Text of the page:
In a website posting, Singapore-based plastic surgeon Dr. Siew Tuck Wah claimed that the ex-prime minister’s wife distorted face showed she had at least five surgeries.

Hoisington said that Mansor might be under pressure to maintain a public profile that befits her status. “Madam Rosmah must have been advised that this was what a prime minister’s wife should look like, wear and own,” she said.

“Rosmah is a typical example of a woman going through a transition into a world she was not used to or exposed to — from a simple life to one of power and excess. When women feel insecure with themselves, they seek means that they believe will make them more acceptable, loved and have a sense of belonging,” she said.


Kabul expects US to share peace deal details

Updated 22 min 9 sec ago

Kabul expects US to share peace deal details

  • Afghan government excluded from all rounds of talks
  • Washington is keen for the deal to be signed before Sept. 1

KABUL: Afghanistan said on Saturday it expects the US to share details of a peace deal with the Taliban before it is signed, having been excluded from all rounds of talks.

US Special Envoy Zalmay Khalilzad has led diplomats through at least nine rounds of talks with members of the armed group in Qatar since last summer.

A deal could pave the way for a complete withdrawal of US troops from Afghanistan and end almost two decades of fighting in the country.

But President Ashraf Ghani’s government has been left out of the talks because of objections from the Taliban, which views his regime as a puppet of the West.

The current round of discussions has been described as crucial because, according to present and former Taliban officials, both parties are expected to soon sign a deal.

“The Afghan government expects that it (agreement) will be shared before it is finalized for signing,” Ghani’s chief spokesman, Sediq Seddiqi, told Arab News.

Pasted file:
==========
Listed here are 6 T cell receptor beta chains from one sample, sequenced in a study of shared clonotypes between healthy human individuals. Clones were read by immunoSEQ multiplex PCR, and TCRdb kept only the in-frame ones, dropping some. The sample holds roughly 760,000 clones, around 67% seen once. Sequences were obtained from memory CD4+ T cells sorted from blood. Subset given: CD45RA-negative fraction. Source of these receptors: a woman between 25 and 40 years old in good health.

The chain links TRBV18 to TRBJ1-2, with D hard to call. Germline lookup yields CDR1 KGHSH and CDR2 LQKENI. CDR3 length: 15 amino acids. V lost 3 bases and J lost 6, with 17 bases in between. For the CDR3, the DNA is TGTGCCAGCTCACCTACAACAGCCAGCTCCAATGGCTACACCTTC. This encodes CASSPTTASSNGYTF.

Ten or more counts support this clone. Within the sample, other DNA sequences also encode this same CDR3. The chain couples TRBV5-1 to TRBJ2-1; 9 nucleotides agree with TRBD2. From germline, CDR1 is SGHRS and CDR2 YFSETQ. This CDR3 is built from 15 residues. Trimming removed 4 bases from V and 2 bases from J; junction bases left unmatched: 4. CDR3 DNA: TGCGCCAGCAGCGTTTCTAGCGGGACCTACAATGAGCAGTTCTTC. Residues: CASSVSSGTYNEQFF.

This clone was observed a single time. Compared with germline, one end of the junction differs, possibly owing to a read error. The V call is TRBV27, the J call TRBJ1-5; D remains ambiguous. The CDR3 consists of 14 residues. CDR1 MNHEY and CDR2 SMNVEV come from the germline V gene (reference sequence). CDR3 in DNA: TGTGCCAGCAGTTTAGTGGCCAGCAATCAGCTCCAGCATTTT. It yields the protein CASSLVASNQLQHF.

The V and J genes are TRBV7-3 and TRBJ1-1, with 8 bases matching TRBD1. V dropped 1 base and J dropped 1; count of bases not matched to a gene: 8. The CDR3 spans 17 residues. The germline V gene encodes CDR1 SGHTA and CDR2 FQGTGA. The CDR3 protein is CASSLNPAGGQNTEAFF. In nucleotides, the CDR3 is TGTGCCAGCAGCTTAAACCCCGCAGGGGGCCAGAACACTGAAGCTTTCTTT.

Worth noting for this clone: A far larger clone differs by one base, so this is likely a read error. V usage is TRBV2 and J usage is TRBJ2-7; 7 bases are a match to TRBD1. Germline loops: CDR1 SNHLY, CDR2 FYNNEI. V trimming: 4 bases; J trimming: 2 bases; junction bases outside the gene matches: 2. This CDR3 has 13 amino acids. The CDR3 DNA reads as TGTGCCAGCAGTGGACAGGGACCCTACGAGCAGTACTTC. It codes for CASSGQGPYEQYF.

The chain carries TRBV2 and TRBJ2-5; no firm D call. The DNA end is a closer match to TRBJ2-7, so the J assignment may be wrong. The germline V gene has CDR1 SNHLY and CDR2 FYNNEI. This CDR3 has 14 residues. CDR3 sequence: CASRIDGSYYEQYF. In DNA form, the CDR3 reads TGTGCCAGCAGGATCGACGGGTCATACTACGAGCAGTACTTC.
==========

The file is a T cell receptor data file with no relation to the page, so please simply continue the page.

He said Kabul could not say when the deal would be signed, and that troops’ departure would be condition-based and not based on a timeline set by the Taliban.

“Well, force reduction will be based on conditions, the terrorist threat is potential and we must fight it together for our common safety and in order to prevent any major terrorist attacks on the world’s capitals. 

“We must deny terrorists from holding free ground in Afghanistan and turning it into a safe haven. The presence of some forces, and continued and meaningful support to the Afghan security and defense forces, will be key to our success.”

The Taliban wants all foreign troops to leave Afghanistan within a set timetable and, in return, the group says it will not allow Afghan soil to be used against any foreign country or US interests.

Afghan and US officials have warned against a total pullout of troops because, they argue, the Taliban will try to regain power by force and the country will slide back into chaos after troops leave.

But some say a continued presence will prolong the conflict, as neighboring powers oppose the presence of foreign troops in Afghanistan and see it as a trigger for extremism.

The Taliban could not be reached immediately for comment about media reports, which cited the group’s former and current officials as saying that a deal with Washington was imminent.

“We have an agreement on a timeframe for the withdrawal,” Suhail Shaheen, the Taliban’s spokesman for the Qatar talks, told Pakistan’s Dawn newspaper. “Discussions are now focused on its implementation mechanism. We have had general discussions today,” he added, referring to current discussions in Doha. “Tomorrow, we shall have discussions on the implementation part.”

Another Taliban spokesman said the top US military commander in Afghanistan, Gen. Scott Miller, had taken part in the current talks which, according to some observers, showed the importance of the discussions and the possibility of a final deal.

Washington is keen for the deal to be signed before Sept. 1, weeks ahead of a crucial and controversial presidential poll in Afghanistan. 

Ghani, who is standing for re-election, says the polls are his priority. Some politicians believe that peace will have to come first and that the vote will have to be delayed.

Abdul Satar Saadat, who served as an adviser to Ghani, said the Taliban and US were racing against time as any delay would damage trust between the two and prompt the Taliban to fight for another five years.

“Because of this both sides are doing their utmost to sign the deal, delay the polls and begin an intra-Afghan dialogue like Oslo,” he told Arab News.